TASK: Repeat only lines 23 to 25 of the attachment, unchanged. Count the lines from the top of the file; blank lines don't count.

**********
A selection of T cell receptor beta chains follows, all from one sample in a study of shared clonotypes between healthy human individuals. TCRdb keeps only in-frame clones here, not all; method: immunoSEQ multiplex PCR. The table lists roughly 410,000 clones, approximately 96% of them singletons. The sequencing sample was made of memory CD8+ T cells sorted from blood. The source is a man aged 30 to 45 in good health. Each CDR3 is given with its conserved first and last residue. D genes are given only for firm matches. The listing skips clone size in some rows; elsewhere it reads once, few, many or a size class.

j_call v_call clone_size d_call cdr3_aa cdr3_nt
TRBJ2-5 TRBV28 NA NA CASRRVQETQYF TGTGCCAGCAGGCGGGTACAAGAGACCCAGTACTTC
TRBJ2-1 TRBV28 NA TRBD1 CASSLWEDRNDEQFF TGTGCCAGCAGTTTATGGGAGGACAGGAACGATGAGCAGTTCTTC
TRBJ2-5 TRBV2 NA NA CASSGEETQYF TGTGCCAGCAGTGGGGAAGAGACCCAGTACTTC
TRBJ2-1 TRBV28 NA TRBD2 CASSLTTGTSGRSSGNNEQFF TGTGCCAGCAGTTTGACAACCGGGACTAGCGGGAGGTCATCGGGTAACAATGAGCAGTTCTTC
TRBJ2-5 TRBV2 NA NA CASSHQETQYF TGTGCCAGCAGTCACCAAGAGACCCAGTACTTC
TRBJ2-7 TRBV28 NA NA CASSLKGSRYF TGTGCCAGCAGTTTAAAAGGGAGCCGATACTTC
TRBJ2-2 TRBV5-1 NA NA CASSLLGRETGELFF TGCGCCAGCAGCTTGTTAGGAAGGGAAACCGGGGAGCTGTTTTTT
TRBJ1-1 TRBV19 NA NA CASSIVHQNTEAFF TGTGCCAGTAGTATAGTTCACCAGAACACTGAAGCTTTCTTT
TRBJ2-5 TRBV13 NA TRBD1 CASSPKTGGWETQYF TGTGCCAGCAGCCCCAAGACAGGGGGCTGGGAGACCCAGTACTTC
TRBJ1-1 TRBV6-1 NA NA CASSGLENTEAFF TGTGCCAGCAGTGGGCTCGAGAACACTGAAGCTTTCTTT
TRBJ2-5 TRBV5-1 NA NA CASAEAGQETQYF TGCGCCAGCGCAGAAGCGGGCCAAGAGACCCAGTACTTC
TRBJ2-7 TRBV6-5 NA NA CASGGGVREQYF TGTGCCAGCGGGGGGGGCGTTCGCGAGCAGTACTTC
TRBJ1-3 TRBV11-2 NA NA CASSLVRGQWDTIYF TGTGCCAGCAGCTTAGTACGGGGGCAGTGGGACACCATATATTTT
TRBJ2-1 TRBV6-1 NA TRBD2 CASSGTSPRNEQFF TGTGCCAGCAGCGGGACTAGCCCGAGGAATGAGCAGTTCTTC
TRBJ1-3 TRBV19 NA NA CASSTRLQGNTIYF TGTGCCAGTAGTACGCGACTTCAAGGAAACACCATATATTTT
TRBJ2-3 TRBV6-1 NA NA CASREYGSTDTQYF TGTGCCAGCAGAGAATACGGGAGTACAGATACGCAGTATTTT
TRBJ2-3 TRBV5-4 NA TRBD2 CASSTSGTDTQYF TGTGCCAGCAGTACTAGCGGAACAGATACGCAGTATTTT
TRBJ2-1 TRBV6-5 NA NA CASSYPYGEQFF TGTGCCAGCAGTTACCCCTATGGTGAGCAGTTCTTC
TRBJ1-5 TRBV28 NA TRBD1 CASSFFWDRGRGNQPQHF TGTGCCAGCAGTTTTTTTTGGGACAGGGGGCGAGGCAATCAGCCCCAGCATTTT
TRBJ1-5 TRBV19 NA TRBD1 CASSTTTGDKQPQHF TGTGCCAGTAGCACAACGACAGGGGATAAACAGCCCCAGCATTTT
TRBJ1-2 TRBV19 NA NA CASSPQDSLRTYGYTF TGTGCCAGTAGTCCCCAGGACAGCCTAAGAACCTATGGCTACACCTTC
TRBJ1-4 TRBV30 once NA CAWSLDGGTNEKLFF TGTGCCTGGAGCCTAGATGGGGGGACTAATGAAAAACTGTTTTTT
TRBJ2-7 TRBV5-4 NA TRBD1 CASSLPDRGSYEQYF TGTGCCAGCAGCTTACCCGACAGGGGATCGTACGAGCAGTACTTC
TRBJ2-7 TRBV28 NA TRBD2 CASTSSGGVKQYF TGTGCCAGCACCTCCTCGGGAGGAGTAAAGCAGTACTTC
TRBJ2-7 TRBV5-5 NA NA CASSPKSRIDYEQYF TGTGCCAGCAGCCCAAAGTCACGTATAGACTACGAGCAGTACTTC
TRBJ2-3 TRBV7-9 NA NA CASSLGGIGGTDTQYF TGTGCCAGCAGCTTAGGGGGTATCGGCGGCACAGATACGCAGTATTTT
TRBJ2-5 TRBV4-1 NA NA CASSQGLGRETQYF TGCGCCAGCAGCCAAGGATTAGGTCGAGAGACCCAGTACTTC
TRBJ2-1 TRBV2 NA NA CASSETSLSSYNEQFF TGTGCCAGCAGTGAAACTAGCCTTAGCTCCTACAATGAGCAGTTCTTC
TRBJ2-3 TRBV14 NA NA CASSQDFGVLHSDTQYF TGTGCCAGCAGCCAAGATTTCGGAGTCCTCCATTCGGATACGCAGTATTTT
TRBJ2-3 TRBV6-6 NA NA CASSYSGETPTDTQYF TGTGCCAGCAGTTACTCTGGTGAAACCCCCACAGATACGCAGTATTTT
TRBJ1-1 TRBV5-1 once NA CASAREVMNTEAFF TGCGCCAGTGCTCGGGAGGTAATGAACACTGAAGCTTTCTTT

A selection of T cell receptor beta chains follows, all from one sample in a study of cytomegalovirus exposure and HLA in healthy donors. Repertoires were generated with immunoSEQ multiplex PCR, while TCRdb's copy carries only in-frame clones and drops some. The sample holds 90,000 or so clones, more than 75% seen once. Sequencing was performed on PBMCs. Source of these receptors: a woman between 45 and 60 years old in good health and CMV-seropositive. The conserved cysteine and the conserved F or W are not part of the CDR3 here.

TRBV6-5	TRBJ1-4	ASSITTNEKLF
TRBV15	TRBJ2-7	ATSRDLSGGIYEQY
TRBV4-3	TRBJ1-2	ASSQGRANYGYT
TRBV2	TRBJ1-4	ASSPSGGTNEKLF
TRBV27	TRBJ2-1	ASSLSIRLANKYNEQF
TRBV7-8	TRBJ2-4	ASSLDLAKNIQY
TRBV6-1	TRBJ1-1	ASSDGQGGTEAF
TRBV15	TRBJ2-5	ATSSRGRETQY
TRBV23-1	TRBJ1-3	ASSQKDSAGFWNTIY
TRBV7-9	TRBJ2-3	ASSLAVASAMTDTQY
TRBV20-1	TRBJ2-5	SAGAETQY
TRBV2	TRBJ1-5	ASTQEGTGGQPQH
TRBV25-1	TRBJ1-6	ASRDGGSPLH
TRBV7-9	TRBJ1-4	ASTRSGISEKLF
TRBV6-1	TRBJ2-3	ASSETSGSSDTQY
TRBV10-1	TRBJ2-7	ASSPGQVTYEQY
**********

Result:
TRBJ1-2 TRBV19 NA NA CASSPQDSLRTYGYTF TGTGCCAGTAGTCCCCAGGACAGCCTAAGAACCTATGGCTACACCTTC
TRBJ1-4 TRBV30 once NA CAWSLDGGTNEKLFF TGTGCCTGGAGCCTAGATGGGGGGACTAATGAAAAACTGTTTTTT
TRBJ2-7 TRBV5-4 NA TRBD1 CASSLPDRGSYEQYF TGTGCCAGCAGCTTACCCGACAGGGGATCGTACGAGCAGTACTTC